In 1853 an eastern school teacher, Benjamin Shreve, who had failed to make his fortune in the gold fields and was en route home, was persuaded to stay in the growing hamlet and set up a school. After teaching for two years, he took over a roadside hotel-general store enterprise in the commercial area near the present Second Street and Golden Gate Way. In the early 1860’s, following the trend, he moved his business two blocks to the west.
Shreve applied for a post office for the community, first requesting the name of Centerville. When informed that such a post office already existed, Shreve suggested La Fayette, presumably after the French hero of the Revolution. The “La Fayette” spelling was used intermittently with “Lafayette” as late as the 1920’s. Shreve was the town’s first permanent postmaster…holding the job for 30 years.
(In 1854 hotel owner Milo Hough had been appointed postmaster of the area which was given the name Acelanus, a variation on the spelling of Acalanes. By 1855, when Hough moved his hostelry to Walnut Creek, this post office no longer existed and may never have been in operation).
This 1893 map shows the beginning of the old Road from the Redwoods to Martinez (stretching below the word “Lafayette” and intersecting the newer Road from Oakland, then called Telegraph Road). The road to Briones Valley (Martinez) slices through the western part of the Acalanes grant.
Reproduced from a tintype probably taken in the 1870’s, this picture of Benjamin Shreve’s store, post office, insurance agency–and the adjoining family home to the right– was a popular gathering place for local citizens. Much remodeled and with a false front added, the building remains at 3535 Plaza Way. Shreve opened the store in 1854, moving the enterprise to this location in the early 1860’s.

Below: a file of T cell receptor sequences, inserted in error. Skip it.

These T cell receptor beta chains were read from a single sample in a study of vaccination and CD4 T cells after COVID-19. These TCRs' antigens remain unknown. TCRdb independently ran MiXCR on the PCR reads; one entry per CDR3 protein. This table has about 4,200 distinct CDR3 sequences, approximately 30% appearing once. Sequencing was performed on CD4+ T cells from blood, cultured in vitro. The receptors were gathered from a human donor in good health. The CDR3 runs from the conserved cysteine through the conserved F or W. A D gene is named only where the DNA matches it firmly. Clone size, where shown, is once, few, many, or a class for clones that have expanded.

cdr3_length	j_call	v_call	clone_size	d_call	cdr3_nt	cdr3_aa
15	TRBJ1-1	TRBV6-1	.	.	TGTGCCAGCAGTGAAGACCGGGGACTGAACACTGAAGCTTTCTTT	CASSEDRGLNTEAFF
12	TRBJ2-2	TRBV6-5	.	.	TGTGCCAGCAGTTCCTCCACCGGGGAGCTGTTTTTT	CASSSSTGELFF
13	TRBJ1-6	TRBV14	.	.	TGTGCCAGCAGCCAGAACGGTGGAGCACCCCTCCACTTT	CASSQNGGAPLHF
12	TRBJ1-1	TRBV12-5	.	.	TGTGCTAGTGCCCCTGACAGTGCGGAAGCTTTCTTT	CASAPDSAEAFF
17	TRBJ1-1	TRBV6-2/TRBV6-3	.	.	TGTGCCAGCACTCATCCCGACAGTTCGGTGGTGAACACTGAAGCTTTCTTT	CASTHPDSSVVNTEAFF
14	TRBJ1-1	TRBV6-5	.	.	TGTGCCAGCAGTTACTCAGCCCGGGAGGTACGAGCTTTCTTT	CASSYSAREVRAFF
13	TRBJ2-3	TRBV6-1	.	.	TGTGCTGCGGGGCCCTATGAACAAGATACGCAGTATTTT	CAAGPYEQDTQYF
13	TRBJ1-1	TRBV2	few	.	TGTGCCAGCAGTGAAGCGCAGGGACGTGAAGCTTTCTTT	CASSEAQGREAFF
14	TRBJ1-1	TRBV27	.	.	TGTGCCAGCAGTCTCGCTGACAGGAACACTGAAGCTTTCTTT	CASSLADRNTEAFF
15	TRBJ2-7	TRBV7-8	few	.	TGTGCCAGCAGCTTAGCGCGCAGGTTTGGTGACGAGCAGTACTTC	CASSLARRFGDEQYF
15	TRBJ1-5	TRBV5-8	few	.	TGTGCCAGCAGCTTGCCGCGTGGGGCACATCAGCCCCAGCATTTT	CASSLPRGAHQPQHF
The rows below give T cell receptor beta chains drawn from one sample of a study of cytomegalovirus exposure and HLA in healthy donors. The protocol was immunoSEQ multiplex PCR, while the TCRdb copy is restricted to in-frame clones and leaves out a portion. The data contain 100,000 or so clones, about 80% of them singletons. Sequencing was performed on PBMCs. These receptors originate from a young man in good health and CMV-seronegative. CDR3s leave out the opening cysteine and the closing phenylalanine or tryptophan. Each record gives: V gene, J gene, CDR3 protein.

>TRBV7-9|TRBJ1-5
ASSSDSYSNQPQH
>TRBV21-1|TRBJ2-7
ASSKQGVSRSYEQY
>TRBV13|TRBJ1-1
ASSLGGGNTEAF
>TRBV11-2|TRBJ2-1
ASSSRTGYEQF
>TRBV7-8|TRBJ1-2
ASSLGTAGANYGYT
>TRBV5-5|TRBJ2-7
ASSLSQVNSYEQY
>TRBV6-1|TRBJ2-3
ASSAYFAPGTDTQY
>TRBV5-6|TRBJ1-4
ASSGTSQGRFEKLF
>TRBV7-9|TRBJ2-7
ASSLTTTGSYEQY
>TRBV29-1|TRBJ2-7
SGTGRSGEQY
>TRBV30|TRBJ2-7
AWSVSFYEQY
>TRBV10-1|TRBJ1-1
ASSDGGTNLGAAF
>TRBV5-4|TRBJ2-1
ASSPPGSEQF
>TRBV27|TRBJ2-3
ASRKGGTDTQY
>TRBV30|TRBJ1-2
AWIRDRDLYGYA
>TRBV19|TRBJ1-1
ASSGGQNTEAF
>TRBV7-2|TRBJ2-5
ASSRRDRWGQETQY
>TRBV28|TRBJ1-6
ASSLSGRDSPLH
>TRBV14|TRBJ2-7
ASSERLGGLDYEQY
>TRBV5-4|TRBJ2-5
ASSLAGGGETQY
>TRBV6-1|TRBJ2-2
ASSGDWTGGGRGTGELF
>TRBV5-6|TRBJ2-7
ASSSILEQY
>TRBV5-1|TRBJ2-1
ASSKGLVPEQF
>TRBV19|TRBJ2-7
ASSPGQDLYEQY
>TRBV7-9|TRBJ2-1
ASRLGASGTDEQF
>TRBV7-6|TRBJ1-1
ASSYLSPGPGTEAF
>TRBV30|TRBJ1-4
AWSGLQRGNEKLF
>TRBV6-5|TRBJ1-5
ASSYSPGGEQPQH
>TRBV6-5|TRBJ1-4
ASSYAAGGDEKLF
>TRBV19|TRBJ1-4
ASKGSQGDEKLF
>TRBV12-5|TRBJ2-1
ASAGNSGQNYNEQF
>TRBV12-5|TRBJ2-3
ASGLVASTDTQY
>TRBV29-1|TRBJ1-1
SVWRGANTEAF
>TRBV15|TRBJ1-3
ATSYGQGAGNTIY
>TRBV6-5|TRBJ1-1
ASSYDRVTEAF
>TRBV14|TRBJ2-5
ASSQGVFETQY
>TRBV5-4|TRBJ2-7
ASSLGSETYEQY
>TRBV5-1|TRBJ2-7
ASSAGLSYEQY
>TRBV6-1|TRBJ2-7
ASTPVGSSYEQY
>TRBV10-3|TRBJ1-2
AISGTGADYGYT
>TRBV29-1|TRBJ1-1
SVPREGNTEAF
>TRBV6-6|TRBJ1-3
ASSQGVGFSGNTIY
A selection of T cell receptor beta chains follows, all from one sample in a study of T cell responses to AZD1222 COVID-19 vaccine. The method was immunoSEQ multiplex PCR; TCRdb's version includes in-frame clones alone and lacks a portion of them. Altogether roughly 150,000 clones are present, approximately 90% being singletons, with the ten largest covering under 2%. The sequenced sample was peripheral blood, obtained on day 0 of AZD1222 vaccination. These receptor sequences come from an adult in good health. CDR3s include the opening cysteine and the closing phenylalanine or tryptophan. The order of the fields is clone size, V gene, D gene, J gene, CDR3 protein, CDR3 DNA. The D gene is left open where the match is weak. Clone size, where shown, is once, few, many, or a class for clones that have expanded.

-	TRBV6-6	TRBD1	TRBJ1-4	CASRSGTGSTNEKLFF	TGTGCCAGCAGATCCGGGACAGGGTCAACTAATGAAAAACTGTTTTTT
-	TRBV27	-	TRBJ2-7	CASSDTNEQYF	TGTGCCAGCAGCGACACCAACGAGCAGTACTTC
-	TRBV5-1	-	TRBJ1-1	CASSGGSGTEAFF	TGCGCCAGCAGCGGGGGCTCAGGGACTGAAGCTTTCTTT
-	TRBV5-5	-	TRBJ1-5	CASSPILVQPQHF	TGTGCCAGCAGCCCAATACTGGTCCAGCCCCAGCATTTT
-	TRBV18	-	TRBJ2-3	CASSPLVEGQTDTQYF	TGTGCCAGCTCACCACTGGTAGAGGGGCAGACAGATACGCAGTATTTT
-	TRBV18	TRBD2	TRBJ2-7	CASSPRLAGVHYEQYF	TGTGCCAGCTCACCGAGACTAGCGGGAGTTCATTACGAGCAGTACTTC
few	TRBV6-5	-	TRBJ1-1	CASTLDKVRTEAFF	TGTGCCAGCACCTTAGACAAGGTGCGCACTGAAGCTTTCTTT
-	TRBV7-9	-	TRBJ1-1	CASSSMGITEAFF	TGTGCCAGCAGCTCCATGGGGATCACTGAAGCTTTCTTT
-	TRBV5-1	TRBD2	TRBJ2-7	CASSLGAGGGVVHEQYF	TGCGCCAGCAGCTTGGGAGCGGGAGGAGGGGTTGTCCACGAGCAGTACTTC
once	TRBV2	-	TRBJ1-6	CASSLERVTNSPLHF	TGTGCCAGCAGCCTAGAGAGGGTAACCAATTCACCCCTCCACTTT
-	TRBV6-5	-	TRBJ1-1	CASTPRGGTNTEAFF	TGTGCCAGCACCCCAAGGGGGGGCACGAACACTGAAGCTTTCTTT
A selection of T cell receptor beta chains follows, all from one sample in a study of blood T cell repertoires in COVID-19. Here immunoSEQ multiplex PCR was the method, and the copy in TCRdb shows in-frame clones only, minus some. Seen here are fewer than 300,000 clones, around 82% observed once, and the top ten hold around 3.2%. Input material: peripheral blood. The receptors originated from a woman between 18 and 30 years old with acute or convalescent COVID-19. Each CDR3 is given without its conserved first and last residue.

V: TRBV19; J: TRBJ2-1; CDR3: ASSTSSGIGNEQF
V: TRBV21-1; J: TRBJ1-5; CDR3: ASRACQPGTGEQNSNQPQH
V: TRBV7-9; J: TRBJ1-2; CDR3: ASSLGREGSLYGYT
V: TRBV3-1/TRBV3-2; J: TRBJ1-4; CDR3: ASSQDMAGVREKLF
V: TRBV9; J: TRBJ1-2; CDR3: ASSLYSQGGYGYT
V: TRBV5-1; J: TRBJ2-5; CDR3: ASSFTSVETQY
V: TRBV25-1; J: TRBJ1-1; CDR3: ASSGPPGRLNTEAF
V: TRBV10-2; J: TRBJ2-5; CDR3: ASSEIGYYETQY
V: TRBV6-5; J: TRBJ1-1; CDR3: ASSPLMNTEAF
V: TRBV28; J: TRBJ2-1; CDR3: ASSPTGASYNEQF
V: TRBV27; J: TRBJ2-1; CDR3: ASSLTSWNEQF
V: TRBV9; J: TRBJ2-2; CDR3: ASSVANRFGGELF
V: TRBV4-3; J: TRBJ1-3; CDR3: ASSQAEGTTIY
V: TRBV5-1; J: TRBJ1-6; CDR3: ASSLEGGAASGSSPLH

The hotel and refreshment business was one of the earliest commercial endeavors in Lafayette’s fledgling days. A convenient stopping place almost mid-way between the redwoods in Moraga and Martinez and later a rest for travelers from Oakland, Lafayette boasted a number of hotels and taverns. One of the first hotels of any size was established in 1853 by Milo Hough at the old community center near Second and Golden Gate Way. Two years later Benjamin Shreve took over this establishment. After the town business center shifted to the west, the first of a number of hotels was built on what became known as Hotel Corner – today’s intersection of Mt. Diablo Boulevard and Moraga Road.
When the original structure was destroyed by fire, another hotel went up on the same corner in the late 1880’s. In 1892 this edifice, too, went up in flames – a fire reportedly set by a disgruntled patron who’d been refused “just one more drink” and tipped over a lantern.
Philip Lamp built the third hotel on this spot in 1900, but 29 years later this hostelry was also a victim of fire when the hotel’s French cook left a pan on the stove while he took a nap. There was a desperate but successful fight to save the business section on Plaza Way, thanks to a record trip to Lafayette by the Walnut Creek Fire Department and a plentiful supply of water scooped from a swimming hole in the creek.